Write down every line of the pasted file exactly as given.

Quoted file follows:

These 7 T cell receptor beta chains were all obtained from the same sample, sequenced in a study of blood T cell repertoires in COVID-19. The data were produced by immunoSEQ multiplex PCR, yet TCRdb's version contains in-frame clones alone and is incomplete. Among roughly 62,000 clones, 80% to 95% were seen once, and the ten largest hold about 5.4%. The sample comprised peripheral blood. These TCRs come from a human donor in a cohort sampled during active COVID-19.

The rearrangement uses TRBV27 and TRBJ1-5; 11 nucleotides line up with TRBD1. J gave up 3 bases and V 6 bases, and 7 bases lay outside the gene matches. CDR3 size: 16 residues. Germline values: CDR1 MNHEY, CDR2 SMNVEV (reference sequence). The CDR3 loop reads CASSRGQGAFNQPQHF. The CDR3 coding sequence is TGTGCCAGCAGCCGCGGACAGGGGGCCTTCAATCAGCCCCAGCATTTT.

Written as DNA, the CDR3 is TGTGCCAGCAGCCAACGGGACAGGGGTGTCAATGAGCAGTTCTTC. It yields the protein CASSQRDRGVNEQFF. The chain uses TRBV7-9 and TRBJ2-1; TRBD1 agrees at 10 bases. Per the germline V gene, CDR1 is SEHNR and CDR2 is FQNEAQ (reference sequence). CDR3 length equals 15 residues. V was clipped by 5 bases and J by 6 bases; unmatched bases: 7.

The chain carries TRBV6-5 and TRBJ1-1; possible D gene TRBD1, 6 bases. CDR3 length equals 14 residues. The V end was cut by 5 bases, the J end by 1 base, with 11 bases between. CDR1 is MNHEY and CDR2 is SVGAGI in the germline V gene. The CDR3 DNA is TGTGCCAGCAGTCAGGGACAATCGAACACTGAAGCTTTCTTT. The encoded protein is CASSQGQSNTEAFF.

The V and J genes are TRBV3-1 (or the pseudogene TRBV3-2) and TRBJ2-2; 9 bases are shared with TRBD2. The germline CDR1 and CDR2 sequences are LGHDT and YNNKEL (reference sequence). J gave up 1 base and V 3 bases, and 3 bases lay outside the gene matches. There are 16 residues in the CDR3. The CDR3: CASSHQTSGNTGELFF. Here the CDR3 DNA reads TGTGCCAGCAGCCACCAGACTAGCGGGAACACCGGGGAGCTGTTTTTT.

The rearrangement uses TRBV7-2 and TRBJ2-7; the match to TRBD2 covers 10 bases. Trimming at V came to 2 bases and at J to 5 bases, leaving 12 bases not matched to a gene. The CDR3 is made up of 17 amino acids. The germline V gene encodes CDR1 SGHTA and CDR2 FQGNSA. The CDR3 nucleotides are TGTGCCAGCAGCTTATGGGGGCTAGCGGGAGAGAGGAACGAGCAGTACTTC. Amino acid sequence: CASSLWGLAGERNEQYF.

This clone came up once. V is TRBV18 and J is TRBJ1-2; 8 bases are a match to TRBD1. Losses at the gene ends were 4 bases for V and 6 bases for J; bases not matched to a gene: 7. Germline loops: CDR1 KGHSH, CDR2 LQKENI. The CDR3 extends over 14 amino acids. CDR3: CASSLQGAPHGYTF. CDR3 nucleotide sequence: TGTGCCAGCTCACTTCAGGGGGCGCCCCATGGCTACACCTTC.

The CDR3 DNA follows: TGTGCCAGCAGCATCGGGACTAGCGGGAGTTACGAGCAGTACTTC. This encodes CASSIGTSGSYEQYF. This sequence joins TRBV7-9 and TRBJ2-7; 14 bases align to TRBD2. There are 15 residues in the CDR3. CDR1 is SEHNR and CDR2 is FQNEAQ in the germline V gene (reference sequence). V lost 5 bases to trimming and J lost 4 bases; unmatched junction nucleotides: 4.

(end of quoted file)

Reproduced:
These 7 T cell receptor beta chains were all obtained from the same sample, sequenced in a study of blood T cell repertoires in COVID-19. The data were produced by immunoSEQ multiplex PCR, yet TCRdb's version contains in-frame clones alone and is incomplete. Among roughly 62,000 clones, 80% to 95% were seen once, and the ten largest hold about 5.4%. The sample comprised peripheral blood. These TCRs come from a human donor in a cohort sampled during active COVID-19.

The rearrangement uses TRBV27 and TRBJ1-5; 11 nucleotides line up with TRBD1. J gave up 3 bases and V 6 bases, and 7 bases lay outside the gene matches. CDR3 size: 16 residues. Germline values: CDR1 MNHEY, CDR2 SMNVEV (reference sequence). The CDR3 loop reads CASSRGQGAFNQPQHF. The CDR3 coding sequence is TGTGCCAGCAGCCGCGGACAGGGGGCCTTCAATCAGCCCCAGCATTTT.

Written as DNA, the CDR3 is TGTGCCAGCAGCCAACGGGACAGGGGTGTCAATGAGCAGTTCTTC. It yields the protein CASSQRDRGVNEQFF. The chain uses TRBV7-9 and TRBJ2-1; TRBD1 agrees at 10 bases. Per the germline V gene, CDR1 is SEHNR and CDR2 is FQNEAQ (reference sequence). CDR3 length equals 15 residues. V was clipped by 5 bases and J by 6 bases; unmatched bases: 7.

The chain carries TRBV6-5 and TRBJ1-1; possible D gene TRBD1, 6 bases. CDR3 length equals 14 residues. The V end was cut by 5 bases, the J end by 1 base, with 11 bases between. CDR1 is MNHEY and CDR2 is SVGAGI in the germline V gene. The CDR3 DNA is TGTGCCAGCAGTCAGGGACAATCGAACACTGAAGCTTTCTTT. The encoded protein is CASSQGQSNTEAFF.

The V and J genes are TRBV3-1 (or the pseudogene TRBV3-2) and TRBJ2-2; 9 bases are shared with TRBD2. The germline CDR1 and CDR2 sequences are LGHDT and YNNKEL (reference sequence). J gave up 1 base and V 3 bases, and 3 bases lay outside the gene matches. There are 16 residues in the CDR3. The CDR3: CASSHQTSGNTGELFF. Here the CDR3 DNA reads TGTGCCAGCAGCCACCAGACTAGCGGGAACACCGGGGAGCTGTTTTTT.

The rearrangement uses TRBV7-2 and TRBJ2-7; the match to TRBD2 covers 10 bases. Trimming at V came to 2 bases and at J to 5 bases, leaving 12 bases not matched to a gene. The CDR3 is made up of 17 amino acids. The germline V gene encodes CDR1 SGHTA and CDR2 FQGNSA. The CDR3 nucleotides are TGTGCCAGCAGCTTATGGGGGCTAGCGGGAGAGAGGAACGAGCAGTACTTC. Amino acid sequence: CASSLWGLAGERNEQYF.

This clone came up once. V is TRBV18 and J is TRBJ1-2; 8 bases are a match to TRBD1. Losses at the gene ends were 4 bases for V and 6 bases for J; bases not matched to a gene: 7. Germline loops: CDR1 KGHSH, CDR2 LQKENI. The CDR3 extends over 14 amino acids. CDR3: CASSLQGAPHGYTF. CDR3 nucleotide sequence: TGTGCCAGCTCACTTCAGGGGGCGCCCCATGGCTACACCTTC.

The CDR3 DNA follows: TGTGCCAGCAGCATCGGGACTAGCGGGAGTTACGAGCAGTACTTC. This encodes CASSIGTSGSYEQYF. This sequence joins TRBV7-9 and TRBJ2-7; 14 bases align to TRBD2. There are 15 residues in the CDR3. CDR1 is SEHNR and CDR2 is FQNEAQ in the germline V gene (reference sequence). V lost 5 bases to trimming and J lost 4 bases; unmatched junction nucleotides: 4.